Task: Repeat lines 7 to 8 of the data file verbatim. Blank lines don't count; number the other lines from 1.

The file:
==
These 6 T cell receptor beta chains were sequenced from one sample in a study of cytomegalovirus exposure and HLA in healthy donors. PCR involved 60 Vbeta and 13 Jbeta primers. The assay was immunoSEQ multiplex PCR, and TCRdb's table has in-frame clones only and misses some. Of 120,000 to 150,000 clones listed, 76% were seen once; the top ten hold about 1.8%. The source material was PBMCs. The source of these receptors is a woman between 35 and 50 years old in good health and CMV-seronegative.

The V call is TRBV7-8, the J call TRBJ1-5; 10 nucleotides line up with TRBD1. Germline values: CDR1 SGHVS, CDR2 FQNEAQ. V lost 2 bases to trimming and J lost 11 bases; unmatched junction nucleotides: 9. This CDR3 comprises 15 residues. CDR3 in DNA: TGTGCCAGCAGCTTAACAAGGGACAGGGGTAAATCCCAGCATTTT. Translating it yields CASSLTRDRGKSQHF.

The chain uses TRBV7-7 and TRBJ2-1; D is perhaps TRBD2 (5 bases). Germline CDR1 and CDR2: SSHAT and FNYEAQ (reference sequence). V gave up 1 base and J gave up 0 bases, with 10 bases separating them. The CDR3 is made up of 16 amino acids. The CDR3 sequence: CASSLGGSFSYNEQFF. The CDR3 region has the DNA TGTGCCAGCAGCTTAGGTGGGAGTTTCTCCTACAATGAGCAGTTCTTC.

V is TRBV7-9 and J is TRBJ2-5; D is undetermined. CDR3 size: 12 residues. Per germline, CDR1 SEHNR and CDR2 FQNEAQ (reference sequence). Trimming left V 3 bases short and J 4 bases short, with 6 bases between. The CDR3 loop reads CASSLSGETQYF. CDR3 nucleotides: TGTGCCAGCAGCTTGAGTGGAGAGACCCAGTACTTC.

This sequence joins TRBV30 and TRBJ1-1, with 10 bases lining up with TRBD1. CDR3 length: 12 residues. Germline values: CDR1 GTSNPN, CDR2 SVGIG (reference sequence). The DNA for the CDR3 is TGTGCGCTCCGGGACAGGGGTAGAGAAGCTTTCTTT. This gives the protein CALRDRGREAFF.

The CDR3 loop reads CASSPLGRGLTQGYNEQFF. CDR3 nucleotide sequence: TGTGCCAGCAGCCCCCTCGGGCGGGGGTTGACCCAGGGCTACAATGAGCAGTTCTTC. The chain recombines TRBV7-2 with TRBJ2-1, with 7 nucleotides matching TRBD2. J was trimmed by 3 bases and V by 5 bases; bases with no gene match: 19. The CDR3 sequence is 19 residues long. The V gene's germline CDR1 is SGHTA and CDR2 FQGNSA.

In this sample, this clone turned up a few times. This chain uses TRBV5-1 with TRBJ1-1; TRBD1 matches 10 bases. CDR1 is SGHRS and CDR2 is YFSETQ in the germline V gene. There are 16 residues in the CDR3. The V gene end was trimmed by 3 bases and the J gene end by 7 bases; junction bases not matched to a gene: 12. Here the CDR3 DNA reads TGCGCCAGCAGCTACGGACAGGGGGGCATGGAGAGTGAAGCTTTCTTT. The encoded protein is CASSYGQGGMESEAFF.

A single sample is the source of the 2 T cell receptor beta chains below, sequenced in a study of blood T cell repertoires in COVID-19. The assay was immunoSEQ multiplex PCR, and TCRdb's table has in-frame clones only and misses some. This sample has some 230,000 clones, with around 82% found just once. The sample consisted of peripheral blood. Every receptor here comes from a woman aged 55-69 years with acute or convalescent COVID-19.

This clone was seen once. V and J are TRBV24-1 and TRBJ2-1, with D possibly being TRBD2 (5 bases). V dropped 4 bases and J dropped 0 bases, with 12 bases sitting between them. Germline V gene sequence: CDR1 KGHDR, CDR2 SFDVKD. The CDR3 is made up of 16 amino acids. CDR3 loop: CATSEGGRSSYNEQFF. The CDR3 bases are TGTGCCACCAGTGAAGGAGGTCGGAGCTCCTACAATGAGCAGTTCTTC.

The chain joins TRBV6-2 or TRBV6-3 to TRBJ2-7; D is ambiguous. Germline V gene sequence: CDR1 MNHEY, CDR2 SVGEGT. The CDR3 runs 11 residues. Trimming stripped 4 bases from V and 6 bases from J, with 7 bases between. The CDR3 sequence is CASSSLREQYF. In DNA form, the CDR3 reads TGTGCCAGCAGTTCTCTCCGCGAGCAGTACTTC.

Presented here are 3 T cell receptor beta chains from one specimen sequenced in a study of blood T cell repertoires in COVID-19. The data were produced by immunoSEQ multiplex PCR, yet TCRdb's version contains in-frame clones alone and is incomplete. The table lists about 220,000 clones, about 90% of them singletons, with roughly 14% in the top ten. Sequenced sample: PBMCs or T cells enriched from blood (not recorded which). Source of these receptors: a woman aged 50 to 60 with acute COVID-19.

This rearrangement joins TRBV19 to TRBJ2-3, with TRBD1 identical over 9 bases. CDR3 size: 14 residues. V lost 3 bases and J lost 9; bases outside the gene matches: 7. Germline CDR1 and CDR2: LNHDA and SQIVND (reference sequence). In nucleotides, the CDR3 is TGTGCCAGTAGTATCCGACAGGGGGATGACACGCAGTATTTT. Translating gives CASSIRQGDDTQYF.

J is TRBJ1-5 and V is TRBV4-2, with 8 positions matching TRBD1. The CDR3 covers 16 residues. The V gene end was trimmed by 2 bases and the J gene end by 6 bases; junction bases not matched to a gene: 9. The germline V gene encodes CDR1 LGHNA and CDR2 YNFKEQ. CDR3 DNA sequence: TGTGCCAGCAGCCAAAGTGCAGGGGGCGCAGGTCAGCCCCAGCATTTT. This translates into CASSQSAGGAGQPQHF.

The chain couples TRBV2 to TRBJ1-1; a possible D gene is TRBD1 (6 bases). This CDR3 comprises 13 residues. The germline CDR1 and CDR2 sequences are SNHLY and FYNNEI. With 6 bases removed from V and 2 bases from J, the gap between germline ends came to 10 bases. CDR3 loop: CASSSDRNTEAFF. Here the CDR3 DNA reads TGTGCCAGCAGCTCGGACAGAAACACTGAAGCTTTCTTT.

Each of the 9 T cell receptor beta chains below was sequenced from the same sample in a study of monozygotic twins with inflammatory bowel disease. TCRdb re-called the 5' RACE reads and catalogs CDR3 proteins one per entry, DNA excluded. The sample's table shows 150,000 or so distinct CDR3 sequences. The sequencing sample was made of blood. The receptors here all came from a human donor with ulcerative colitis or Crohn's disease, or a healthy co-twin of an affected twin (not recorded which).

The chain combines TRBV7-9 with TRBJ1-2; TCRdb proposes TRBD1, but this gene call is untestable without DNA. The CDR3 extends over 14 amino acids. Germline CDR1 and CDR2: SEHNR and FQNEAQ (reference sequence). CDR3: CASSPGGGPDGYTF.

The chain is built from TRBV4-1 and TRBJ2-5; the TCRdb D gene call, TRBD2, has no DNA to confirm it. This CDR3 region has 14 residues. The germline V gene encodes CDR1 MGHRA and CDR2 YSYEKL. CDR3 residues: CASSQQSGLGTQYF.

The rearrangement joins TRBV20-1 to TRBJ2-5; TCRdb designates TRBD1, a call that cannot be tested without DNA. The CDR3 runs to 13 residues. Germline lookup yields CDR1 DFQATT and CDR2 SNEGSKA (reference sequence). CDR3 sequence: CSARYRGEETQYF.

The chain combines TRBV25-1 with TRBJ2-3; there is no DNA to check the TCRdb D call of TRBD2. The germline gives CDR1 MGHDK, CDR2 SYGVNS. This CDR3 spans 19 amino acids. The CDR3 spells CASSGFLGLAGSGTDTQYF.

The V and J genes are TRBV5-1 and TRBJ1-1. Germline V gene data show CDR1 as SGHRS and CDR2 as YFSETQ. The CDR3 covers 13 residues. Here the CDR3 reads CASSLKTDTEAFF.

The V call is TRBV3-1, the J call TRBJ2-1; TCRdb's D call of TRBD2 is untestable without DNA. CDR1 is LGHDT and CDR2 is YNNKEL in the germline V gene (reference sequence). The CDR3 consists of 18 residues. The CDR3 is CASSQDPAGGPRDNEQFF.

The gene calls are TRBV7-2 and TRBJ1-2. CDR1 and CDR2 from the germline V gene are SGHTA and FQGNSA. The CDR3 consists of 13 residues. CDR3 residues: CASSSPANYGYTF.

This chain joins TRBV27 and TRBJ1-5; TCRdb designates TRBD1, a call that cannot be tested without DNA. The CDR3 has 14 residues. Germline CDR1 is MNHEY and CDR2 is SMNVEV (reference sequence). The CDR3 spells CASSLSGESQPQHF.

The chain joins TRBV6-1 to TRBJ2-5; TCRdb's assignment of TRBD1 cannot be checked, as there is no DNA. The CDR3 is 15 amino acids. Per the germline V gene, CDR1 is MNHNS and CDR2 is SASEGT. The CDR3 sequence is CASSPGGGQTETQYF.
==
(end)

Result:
In this sample, this clone turned up a few times. This chain uses TRBV5-1 with TRBJ1-1; TRBD1 matches 10 bases. CDR1 is SGHRS and CDR2 is YFSETQ in the germline V gene. There are 16 residues in the CDR3. The V gene end was trimmed by 3 bases and the J gene end by 7 bases; junction bases not matched to a gene: 12. Here the CDR3 DNA reads TGCGCCAGCAGCTACGGACAGGGGGGCATGGAGAGTGAAGCTTTCTTT. The encoded protein is CASSYGQGGMESEAFF.

A single sample is the source of the 2 T cell receptor beta chains below, sequenced in a study of blood T cell repertoires in COVID-19. The assay was immunoSEQ multiplex PCR, and TCRdb's table has in-frame clones only and misses some. This sample has some 230,000 clones, with around 82% found just once. The sample consisted of peripheral blood. Every receptor here comes from a woman aged 55-69 years with acute or convalescent COVID-19.